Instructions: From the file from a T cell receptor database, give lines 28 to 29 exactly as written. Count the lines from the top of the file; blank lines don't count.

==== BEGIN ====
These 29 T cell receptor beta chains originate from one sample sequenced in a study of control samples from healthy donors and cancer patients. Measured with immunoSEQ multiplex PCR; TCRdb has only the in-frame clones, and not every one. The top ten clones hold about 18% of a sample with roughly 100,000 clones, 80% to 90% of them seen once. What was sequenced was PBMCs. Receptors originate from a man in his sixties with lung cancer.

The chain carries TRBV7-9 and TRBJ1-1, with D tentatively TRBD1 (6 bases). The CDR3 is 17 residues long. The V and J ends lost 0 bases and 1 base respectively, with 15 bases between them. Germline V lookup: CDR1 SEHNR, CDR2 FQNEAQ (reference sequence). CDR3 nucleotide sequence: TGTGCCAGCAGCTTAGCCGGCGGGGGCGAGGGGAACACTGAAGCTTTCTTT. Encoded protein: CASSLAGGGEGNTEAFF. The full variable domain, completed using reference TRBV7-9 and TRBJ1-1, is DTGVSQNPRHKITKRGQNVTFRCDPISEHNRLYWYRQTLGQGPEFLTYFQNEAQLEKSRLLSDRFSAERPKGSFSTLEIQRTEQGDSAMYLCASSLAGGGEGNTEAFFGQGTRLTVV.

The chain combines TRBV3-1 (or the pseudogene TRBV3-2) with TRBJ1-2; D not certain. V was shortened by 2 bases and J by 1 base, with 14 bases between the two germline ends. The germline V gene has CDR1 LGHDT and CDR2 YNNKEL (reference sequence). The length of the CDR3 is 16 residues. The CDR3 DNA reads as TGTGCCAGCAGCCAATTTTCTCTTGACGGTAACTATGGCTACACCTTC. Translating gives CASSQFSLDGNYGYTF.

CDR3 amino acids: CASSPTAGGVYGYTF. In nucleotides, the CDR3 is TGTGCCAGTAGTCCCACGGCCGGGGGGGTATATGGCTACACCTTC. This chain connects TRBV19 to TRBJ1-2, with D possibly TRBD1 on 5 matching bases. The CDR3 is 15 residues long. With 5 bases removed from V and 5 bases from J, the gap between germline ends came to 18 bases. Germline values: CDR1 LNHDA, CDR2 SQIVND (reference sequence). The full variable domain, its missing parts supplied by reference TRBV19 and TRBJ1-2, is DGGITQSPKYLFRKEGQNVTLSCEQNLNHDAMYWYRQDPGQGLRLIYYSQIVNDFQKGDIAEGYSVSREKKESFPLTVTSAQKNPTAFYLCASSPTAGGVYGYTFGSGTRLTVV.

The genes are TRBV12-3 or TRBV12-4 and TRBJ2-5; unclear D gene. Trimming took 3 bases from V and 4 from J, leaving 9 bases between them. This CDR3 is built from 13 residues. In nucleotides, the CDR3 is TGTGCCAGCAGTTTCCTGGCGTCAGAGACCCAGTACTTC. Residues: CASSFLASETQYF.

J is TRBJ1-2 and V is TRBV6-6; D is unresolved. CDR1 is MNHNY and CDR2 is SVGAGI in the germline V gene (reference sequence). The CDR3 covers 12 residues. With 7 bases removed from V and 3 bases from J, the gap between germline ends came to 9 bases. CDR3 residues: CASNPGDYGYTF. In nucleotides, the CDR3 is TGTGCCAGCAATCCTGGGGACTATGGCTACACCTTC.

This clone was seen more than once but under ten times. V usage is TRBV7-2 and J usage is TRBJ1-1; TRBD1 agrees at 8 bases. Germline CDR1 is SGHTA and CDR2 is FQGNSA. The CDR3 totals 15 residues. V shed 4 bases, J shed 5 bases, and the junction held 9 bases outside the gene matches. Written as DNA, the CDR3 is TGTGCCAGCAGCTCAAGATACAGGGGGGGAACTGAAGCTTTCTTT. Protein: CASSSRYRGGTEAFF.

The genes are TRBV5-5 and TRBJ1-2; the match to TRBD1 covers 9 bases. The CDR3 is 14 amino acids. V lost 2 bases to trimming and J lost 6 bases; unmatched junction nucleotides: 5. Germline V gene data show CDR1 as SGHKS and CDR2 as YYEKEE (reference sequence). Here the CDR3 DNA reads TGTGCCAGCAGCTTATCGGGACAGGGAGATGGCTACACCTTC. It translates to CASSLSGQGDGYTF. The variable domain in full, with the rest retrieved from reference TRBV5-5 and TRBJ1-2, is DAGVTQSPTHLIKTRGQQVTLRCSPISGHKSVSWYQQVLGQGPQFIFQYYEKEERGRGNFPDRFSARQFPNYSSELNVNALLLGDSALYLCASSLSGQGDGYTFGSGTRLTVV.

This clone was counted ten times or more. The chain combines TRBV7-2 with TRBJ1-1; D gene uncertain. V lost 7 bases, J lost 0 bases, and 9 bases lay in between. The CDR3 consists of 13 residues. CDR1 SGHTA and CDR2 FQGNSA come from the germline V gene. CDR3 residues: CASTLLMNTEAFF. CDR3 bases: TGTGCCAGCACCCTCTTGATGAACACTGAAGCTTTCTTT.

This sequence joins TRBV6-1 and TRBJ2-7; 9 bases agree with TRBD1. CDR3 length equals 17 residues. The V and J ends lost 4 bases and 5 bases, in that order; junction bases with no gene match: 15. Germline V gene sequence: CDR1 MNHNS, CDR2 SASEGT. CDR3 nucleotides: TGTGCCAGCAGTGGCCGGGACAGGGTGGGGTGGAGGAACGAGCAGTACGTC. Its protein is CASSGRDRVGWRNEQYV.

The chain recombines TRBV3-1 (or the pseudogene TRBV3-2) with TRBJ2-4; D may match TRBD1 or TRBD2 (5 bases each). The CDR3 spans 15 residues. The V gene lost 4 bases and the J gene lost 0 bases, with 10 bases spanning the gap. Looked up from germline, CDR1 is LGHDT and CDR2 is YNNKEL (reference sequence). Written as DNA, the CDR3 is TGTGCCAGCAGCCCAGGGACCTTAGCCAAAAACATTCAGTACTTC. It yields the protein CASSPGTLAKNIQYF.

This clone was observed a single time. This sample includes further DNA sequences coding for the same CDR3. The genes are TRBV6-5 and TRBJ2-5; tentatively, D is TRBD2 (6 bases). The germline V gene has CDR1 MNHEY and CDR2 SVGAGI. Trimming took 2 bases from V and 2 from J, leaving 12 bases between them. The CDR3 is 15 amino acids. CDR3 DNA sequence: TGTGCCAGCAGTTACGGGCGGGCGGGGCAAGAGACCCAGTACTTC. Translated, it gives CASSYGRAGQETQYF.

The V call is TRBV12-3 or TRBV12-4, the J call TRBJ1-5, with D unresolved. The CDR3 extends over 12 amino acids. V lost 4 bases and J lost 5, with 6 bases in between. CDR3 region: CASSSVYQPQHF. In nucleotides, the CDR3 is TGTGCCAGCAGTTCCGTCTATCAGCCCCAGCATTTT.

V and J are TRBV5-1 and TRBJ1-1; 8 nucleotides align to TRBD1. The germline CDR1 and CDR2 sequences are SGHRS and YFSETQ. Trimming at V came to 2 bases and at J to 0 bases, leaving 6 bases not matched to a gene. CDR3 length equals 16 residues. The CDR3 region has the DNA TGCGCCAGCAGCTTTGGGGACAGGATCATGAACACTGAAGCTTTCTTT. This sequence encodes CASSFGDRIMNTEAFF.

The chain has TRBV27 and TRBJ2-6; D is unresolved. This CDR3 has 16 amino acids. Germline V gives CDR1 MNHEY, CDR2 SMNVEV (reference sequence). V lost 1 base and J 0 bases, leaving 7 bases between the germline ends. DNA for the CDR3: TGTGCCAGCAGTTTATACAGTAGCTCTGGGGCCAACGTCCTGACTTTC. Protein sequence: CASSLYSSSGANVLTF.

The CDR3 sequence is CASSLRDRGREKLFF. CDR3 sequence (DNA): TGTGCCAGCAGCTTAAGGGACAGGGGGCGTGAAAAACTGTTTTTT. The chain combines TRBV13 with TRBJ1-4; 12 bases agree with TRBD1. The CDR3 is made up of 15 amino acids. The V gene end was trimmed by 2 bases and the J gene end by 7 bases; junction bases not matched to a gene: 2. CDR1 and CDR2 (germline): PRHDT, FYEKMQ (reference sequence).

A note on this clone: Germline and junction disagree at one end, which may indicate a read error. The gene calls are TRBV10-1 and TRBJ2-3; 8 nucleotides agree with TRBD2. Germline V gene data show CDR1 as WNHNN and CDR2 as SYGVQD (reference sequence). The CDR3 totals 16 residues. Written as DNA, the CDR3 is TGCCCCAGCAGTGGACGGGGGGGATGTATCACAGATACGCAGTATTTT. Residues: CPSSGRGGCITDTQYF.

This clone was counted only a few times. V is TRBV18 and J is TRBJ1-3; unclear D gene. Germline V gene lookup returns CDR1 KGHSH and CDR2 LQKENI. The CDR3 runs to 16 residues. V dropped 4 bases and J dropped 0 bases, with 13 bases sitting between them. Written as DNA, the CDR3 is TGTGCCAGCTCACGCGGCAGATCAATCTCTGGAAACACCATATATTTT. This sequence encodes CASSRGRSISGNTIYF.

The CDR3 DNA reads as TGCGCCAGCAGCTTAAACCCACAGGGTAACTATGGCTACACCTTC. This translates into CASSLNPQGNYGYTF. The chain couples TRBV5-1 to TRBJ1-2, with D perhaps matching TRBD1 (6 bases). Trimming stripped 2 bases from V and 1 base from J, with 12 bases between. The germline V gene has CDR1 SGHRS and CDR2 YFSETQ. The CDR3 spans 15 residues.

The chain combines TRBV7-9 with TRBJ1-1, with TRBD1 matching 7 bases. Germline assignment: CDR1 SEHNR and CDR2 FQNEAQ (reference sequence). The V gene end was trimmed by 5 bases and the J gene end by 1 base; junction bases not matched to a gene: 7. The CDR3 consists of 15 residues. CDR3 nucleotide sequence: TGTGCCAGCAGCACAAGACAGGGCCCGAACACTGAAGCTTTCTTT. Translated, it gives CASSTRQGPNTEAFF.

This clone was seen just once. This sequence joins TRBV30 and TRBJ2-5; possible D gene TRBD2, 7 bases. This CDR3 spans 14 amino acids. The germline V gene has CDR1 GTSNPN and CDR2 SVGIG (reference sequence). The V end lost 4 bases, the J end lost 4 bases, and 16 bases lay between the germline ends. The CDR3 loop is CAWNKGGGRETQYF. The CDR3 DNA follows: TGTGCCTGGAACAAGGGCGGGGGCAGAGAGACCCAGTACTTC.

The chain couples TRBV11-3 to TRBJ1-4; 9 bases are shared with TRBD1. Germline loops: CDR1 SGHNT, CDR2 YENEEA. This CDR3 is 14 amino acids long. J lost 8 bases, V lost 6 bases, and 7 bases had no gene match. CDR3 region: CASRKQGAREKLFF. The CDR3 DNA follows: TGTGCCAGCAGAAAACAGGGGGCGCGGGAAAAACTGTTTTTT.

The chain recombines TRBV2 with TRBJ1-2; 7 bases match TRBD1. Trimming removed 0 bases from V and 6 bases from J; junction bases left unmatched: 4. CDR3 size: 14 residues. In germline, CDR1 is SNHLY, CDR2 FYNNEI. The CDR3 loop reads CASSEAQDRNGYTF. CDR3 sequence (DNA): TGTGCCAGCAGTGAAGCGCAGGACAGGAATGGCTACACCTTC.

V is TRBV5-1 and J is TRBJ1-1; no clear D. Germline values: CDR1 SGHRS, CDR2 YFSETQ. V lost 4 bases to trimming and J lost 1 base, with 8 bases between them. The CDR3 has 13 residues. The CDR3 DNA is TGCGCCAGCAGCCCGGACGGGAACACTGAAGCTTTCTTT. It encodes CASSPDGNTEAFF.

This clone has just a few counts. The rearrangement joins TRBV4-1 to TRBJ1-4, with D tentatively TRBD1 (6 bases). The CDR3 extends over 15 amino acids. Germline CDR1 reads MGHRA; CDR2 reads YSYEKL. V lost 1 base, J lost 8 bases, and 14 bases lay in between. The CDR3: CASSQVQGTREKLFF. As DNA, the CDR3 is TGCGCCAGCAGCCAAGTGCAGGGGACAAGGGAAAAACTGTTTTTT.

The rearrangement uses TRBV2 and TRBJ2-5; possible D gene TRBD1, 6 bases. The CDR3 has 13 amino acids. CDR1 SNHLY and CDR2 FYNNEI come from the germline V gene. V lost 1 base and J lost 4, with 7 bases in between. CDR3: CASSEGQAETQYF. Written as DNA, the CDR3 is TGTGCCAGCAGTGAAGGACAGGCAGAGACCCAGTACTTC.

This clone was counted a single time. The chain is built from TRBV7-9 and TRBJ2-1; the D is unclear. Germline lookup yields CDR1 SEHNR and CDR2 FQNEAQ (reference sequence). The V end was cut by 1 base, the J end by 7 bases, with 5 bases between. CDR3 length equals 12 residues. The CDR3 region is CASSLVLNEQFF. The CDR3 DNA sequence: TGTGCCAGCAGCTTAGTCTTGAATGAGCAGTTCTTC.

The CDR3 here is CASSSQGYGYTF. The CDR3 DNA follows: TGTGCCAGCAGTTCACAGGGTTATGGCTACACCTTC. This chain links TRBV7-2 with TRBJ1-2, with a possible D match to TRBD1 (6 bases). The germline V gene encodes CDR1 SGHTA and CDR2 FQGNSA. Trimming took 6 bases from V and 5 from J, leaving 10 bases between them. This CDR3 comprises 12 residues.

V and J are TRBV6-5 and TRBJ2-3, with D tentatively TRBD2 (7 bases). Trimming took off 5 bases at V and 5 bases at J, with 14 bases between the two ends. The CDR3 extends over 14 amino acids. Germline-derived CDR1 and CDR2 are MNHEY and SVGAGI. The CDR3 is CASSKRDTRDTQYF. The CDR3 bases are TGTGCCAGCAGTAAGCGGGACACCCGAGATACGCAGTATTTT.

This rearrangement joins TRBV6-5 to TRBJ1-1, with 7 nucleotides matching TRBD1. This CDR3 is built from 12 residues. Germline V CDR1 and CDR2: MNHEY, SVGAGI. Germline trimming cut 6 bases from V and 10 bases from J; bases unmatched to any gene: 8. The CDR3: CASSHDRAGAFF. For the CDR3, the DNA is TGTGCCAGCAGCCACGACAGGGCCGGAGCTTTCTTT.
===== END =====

The CDR3 here is CASSSQGYGYTF. The CDR3 DNA follows: TGTGCCAGCAGTTCACAGGGTTATGGCTACACCTTC. This chain links TRBV7-2 with TRBJ1-2, with a possible D match to TRBD1 (6 bases). The germline V gene encodes CDR1 SGHTA and CDR2 FQGNSA. Trimming took 6 bases from V and 5 from J, leaving 10 bases between them. This CDR3 comprises 12 residues.

V and J are TRBV6-5 and TRBJ2-3, with D tentatively TRBD2 (7 bases). Trimming took off 5 bases at V and 5 bases at J, with 14 bases between the two ends. The CDR3 extends over 14 amino acids. Germline-derived CDR1 and CDR2 are MNHEY and SVGAGI. The CDR3 is CASSKRDTRDTQYF. The CDR3 bases are TGTGCCAGCAGTAAGCGGGACACCCGAGATACGCAGTATTTT.